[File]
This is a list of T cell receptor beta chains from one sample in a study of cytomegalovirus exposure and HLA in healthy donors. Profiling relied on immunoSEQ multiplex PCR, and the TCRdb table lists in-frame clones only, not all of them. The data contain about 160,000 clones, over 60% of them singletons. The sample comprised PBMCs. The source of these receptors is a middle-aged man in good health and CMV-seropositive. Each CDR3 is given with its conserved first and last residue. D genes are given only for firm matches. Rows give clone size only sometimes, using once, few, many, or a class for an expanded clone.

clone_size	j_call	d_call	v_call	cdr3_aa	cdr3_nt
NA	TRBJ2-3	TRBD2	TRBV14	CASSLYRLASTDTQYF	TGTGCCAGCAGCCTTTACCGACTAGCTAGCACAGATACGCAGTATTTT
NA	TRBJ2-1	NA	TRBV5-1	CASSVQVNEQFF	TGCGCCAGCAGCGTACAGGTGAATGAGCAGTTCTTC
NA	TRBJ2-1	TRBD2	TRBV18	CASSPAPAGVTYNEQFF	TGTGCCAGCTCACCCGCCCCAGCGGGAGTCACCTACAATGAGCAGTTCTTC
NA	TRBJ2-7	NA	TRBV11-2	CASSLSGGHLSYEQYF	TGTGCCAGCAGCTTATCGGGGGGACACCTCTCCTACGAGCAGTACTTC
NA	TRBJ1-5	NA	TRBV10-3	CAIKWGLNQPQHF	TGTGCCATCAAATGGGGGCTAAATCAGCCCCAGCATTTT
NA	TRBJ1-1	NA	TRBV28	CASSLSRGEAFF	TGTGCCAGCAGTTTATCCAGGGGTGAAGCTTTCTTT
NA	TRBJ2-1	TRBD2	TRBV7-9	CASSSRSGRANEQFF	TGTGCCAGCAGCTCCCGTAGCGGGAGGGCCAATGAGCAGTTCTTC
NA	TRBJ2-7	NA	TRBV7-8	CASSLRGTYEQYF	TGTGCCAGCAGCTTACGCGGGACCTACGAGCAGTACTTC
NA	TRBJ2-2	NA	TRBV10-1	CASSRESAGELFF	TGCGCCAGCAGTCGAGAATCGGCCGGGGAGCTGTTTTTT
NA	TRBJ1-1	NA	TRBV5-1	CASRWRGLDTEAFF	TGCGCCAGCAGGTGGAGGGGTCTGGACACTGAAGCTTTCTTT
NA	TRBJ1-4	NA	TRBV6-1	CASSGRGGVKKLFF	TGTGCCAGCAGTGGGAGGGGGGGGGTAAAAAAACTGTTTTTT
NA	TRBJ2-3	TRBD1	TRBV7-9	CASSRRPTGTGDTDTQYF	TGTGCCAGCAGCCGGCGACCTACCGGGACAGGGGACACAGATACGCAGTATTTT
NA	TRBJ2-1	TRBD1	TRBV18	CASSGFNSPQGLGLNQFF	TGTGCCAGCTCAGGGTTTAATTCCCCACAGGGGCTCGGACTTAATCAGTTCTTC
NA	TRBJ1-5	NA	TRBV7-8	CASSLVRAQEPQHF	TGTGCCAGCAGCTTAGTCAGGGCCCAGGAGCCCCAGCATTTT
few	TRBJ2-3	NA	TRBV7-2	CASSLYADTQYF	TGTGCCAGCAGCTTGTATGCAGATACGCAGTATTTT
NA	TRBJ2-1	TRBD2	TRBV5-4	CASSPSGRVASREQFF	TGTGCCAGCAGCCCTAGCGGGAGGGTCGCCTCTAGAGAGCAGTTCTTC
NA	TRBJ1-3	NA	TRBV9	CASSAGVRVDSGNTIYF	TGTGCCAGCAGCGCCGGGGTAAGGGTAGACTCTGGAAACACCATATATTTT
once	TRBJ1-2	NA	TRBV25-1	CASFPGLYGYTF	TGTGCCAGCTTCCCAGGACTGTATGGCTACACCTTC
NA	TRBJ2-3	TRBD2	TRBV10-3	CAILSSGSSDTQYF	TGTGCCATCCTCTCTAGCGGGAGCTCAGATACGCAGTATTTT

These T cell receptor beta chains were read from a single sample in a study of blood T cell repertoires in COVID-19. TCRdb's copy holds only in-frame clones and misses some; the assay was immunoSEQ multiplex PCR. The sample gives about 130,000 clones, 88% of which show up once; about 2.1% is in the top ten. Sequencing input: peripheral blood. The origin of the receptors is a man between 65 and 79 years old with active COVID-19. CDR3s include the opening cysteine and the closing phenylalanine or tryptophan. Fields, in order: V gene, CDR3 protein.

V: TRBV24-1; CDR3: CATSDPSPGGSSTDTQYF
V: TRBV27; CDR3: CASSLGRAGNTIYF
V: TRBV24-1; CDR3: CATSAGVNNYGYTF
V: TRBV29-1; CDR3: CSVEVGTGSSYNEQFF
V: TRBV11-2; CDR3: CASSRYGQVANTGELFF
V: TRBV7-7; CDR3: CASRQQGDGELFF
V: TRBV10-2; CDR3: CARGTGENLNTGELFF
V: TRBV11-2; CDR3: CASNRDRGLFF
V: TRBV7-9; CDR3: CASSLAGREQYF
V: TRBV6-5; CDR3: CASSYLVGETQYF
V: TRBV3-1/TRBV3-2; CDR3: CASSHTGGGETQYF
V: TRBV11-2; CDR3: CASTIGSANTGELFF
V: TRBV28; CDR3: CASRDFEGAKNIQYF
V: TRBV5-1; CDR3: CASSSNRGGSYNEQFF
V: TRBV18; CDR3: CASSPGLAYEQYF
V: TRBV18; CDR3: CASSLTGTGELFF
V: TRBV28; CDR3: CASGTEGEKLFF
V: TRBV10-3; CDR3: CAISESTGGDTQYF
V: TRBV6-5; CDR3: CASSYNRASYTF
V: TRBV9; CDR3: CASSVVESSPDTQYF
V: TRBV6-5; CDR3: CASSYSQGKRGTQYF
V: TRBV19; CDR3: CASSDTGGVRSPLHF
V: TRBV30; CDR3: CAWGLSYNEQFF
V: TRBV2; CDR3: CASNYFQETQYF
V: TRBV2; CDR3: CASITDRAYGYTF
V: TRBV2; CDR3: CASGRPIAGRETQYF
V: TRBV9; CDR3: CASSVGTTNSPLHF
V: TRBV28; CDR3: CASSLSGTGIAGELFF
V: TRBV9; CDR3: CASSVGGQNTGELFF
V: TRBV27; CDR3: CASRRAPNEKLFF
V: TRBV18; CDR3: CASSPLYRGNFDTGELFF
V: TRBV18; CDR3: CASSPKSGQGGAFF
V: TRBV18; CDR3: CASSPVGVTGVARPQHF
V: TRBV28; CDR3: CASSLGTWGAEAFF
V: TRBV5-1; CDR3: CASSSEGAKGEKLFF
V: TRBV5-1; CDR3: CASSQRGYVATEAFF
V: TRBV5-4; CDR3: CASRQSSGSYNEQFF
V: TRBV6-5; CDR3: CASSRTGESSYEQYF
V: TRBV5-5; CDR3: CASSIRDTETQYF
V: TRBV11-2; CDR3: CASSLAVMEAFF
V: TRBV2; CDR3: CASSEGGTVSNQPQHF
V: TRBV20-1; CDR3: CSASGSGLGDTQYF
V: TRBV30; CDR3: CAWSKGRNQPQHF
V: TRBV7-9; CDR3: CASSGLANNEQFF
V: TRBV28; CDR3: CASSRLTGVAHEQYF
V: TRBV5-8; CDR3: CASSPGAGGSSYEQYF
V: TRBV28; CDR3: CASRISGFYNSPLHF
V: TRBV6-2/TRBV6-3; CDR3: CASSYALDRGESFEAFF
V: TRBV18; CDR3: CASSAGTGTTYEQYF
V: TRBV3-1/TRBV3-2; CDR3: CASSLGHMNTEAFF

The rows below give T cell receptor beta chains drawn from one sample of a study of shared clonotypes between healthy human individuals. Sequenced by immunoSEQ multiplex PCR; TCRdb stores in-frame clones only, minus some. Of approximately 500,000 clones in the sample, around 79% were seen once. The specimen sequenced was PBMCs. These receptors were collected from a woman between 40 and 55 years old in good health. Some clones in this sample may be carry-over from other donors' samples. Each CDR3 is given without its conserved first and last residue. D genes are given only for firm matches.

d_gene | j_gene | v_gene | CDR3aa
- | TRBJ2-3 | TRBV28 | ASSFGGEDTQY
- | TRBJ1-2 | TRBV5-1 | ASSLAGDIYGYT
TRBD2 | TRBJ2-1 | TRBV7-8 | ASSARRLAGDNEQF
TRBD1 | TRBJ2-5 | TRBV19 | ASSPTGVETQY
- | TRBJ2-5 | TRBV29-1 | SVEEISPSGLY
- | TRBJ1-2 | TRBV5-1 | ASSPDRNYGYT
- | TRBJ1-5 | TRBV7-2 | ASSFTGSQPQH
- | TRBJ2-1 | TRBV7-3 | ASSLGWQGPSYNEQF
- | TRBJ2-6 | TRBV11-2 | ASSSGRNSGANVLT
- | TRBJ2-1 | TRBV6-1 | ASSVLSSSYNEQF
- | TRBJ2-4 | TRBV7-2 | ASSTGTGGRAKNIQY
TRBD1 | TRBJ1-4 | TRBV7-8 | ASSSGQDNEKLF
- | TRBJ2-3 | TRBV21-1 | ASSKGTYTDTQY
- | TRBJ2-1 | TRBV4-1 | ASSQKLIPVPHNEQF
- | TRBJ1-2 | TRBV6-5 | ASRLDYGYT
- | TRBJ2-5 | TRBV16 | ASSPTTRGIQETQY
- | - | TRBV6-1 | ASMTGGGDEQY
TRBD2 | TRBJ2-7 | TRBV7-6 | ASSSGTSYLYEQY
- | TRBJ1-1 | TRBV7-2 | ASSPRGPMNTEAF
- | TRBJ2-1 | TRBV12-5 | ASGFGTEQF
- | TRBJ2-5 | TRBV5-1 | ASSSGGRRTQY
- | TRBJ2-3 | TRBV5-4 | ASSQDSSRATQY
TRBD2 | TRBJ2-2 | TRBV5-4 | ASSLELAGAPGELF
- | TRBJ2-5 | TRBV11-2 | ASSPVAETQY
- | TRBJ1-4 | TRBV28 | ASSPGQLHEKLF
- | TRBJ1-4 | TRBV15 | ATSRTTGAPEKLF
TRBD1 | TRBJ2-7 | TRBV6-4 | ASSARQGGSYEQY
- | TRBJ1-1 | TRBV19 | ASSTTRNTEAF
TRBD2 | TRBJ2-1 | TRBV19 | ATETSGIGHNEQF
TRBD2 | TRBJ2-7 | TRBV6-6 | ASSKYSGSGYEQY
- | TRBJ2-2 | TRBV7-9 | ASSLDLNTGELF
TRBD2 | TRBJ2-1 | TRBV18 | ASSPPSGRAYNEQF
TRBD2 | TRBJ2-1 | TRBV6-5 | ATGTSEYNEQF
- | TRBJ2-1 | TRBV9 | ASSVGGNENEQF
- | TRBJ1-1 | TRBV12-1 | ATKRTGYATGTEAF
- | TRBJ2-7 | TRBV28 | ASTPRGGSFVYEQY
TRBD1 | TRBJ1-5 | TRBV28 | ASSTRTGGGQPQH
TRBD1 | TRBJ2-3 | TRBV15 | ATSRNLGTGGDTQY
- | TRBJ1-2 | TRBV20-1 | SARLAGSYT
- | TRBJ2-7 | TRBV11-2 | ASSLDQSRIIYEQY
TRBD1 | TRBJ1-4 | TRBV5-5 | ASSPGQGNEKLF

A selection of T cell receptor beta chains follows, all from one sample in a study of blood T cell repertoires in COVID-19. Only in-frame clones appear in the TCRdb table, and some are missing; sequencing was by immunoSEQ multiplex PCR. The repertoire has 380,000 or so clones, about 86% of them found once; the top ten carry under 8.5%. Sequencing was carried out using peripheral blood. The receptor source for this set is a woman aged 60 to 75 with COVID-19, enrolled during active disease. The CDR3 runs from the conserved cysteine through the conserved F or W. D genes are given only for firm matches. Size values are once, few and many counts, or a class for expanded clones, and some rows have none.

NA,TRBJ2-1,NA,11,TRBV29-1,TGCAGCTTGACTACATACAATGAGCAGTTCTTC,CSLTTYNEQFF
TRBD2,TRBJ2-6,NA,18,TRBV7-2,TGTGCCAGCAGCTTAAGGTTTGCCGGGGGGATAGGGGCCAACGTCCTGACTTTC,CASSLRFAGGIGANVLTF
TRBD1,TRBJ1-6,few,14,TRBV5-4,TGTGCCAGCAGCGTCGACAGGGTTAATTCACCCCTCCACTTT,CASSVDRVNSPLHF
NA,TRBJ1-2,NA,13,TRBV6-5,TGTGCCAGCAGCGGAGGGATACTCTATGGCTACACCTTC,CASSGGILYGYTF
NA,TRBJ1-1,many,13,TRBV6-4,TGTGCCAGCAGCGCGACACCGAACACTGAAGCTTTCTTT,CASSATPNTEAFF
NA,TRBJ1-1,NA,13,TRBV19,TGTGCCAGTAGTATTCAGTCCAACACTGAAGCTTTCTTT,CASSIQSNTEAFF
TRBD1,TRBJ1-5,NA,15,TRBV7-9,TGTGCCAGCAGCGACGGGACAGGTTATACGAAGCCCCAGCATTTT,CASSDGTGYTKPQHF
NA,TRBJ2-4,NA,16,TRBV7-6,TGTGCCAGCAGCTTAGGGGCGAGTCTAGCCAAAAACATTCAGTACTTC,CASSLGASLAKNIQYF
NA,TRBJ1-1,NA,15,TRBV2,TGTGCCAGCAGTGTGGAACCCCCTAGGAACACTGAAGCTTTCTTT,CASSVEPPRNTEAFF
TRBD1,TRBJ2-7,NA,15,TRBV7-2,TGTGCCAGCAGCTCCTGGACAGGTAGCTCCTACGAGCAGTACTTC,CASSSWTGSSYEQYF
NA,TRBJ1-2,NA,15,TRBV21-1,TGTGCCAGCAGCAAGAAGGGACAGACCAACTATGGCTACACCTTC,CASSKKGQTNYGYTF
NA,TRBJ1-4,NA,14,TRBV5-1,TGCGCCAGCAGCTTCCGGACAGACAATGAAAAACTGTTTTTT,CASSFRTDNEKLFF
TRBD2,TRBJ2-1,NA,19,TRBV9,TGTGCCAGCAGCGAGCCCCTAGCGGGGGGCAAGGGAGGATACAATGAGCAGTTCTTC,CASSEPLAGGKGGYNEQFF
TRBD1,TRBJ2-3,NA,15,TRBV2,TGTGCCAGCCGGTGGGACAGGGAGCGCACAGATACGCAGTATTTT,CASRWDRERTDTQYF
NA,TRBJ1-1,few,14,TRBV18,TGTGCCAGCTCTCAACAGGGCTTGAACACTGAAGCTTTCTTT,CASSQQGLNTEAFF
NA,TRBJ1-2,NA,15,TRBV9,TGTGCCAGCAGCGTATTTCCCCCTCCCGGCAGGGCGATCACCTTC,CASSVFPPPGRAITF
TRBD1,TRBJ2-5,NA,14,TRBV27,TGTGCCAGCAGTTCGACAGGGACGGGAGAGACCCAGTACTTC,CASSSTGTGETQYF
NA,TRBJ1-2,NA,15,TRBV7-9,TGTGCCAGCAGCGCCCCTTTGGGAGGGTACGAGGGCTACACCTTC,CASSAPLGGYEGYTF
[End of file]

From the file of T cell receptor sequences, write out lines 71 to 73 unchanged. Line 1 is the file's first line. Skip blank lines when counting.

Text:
V: TRBV18; CDR3: CASSAGTGTTYEQYF
V: TRBV3-1/TRBV3-2; CDR3: CASSLGHMNTEAFF

The rows below give T cell receptor beta chains drawn from one sample of a study of shared clonotypes between healthy human individuals. Sequenced by immunoSEQ multiplex PCR; TCRdb stores in-frame clones only, minus some. Of approximately 500,000 clones in the sample, around 79% were seen once. The specimen sequenced was PBMCs. These receptors were collected from a woman between 40 and 55 years old in good health. Some clones in this sample may be carry-over from other donors' samples. Each CDR3 is given without its conserved first and last residue. D genes are given only for firm matches.